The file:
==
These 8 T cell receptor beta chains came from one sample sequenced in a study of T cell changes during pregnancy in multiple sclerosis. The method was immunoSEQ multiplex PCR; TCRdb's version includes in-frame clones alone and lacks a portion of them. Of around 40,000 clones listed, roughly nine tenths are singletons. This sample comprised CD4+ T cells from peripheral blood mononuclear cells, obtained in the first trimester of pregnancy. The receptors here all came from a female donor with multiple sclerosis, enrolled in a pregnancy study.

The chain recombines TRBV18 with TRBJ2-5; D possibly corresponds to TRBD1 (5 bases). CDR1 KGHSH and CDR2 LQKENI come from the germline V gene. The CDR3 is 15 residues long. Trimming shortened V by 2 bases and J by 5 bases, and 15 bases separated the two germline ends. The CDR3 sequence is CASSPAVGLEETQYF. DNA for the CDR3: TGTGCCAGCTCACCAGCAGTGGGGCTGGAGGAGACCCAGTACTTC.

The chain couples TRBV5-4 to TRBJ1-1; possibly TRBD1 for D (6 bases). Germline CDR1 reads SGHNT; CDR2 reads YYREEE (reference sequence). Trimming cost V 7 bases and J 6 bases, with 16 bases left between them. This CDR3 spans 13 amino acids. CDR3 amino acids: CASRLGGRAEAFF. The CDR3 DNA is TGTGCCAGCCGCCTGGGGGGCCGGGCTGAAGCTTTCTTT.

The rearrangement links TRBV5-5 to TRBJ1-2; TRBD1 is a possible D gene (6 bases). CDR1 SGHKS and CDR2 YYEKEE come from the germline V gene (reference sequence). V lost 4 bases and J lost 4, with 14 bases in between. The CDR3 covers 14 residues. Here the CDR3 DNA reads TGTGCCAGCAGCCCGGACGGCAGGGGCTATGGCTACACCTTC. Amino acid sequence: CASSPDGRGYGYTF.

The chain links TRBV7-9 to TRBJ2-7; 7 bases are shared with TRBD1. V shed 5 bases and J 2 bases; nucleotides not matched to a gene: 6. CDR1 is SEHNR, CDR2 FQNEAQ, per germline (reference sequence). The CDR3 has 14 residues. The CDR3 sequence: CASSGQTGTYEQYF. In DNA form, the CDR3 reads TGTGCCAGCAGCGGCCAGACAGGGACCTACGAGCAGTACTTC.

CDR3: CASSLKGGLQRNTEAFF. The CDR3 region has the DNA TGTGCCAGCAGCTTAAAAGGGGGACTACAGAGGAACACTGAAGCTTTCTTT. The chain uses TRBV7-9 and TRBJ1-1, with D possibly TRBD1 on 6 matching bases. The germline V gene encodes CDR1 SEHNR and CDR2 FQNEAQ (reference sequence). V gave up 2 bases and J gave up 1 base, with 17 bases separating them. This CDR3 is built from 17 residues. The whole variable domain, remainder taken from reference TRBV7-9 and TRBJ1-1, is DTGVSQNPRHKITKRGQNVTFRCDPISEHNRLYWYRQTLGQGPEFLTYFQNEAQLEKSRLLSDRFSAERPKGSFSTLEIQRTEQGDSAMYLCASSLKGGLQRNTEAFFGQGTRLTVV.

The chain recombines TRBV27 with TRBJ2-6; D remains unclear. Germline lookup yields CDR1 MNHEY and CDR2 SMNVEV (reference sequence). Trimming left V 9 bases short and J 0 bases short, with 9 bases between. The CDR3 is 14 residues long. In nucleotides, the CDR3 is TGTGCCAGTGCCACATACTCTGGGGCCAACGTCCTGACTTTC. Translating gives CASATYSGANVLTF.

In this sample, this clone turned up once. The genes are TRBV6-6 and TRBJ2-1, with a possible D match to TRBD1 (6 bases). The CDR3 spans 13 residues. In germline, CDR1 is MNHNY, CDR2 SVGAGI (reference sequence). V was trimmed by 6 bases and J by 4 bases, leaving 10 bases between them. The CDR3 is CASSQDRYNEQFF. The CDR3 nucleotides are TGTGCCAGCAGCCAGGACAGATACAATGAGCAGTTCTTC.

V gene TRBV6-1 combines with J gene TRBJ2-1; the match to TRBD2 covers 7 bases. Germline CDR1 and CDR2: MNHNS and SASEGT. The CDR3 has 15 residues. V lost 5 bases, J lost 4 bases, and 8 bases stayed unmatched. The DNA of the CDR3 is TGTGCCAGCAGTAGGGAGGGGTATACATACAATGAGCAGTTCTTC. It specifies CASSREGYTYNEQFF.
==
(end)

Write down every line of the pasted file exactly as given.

These 8 T cell receptor beta chains came from one sample sequenced in a study of T cell changes during pregnancy in multiple sclerosis. The method was immunoSEQ multiplex PCR; TCRdb's version includes in-frame clones alone and lacks a portion of them. Of around 40,000 clones listed, roughly nine tenths are singletons. This sample comprised CD4+ T cells from peripheral blood mononuclear cells, obtained in the first trimester of pregnancy. The receptors here all came from a female donor with multiple sclerosis, enrolled in a pregnancy study.

The chain recombines TRBV18 with TRBJ2-5; D possibly corresponds to TRBD1 (5 bases). CDR1 KGHSH and CDR2 LQKENI come from the germline V gene. The CDR3 is 15 residues long. Trimming shortened V by 2 bases and J by 5 bases, and 15 bases separated the two germline ends. The CDR3 sequence is CASSPAVGLEETQYF. DNA for the CDR3: TGTGCCAGCTCACCAGCAGTGGGGCTGGAGGAGACCCAGTACTTC.

The chain couples TRBV5-4 to TRBJ1-1; possibly TRBD1 for D (6 bases). Germline CDR1 reads SGHNT; CDR2 reads YYREEE (reference sequence). Trimming cost V 7 bases and J 6 bases, with 16 bases left between them. This CDR3 spans 13 amino acids. CDR3 amino acids: CASRLGGRAEAFF. The CDR3 DNA is TGTGCCAGCCGCCTGGGGGGCCGGGCTGAAGCTTTCTTT.

The rearrangement links TRBV5-5 to TRBJ1-2; TRBD1 is a possible D gene (6 bases). CDR1 SGHKS and CDR2 YYEKEE come from the germline V gene (reference sequence). V lost 4 bases and J lost 4, with 14 bases in between. The CDR3 covers 14 residues. Here the CDR3 DNA reads TGTGCCAGCAGCCCGGACGGCAGGGGCTATGGCTACACCTTC. Amino acid sequence: CASSPDGRGYGYTF.

The chain links TRBV7-9 to TRBJ2-7; 7 bases are shared with TRBD1. V shed 5 bases and J 2 bases; nucleotides not matched to a gene: 6. CDR1 is SEHNR, CDR2 FQNEAQ, per germline (reference sequence). The CDR3 has 14 residues. The CDR3 sequence: CASSGQTGTYEQYF. In DNA form, the CDR3 reads TGTGCCAGCAGCGGCCAGACAGGGACCTACGAGCAGTACTTC.

CDR3: CASSLKGGLQRNTEAFF. The CDR3 region has the DNA TGTGCCAGCAGCTTAAAAGGGGGACTACAGAGGAACACTGAAGCTTTCTTT. The chain uses TRBV7-9 and TRBJ1-1, with D possibly TRBD1 on 6 matching bases. The germline V gene encodes CDR1 SEHNR and CDR2 FQNEAQ (reference sequence). V gave up 2 bases and J gave up 1 base, with 17 bases separating them. This CDR3 is built from 17 residues. The whole variable domain, remainder taken from reference TRBV7-9 and TRBJ1-1, is DTGVSQNPRHKITKRGQNVTFRCDPISEHNRLYWYRQTLGQGPEFLTYFQNEAQLEKSRLLSDRFSAERPKGSFSTLEIQRTEQGDSAMYLCASSLKGGLQRNTEAFFGQGTRLTVV.

The chain recombines TRBV27 with TRBJ2-6; D remains unclear. Germline lookup yields CDR1 MNHEY and CDR2 SMNVEV (reference sequence). Trimming left V 9 bases short and J 0 bases short, with 9 bases between. The CDR3 is 14 residues long. In nucleotides, the CDR3 is TGTGCCAGTGCCACATACTCTGGGGCCAACGTCCTGACTTTC. Translating gives CASATYSGANVLTF.

In this sample, this clone turned up once. The genes are TRBV6-6 and TRBJ2-1, with a possible D match to TRBD1 (6 bases). The CDR3 spans 13 residues. In germline, CDR1 is MNHNY, CDR2 SVGAGI (reference sequence). V was trimmed by 6 bases and J by 4 bases, leaving 10 bases between them. The CDR3 is CASSQDRYNEQFF. The CDR3 nucleotides are TGTGCCAGCAGCCAGGACAGATACAATGAGCAGTTCTTC.

V gene TRBV6-1 combines with J gene TRBJ2-1; the match to TRBD2 covers 7 bases. Germline CDR1 and CDR2: MNHNS and SASEGT. The CDR3 has 15 residues. V lost 5 bases, J lost 4 bases, and 8 bases stayed unmatched. The DNA of the CDR3 is TGTGCCAGCAGTAGGGAGGGGTATACATACAATGAGCAGTTCTTC. It specifies CASSREGYTYNEQFF.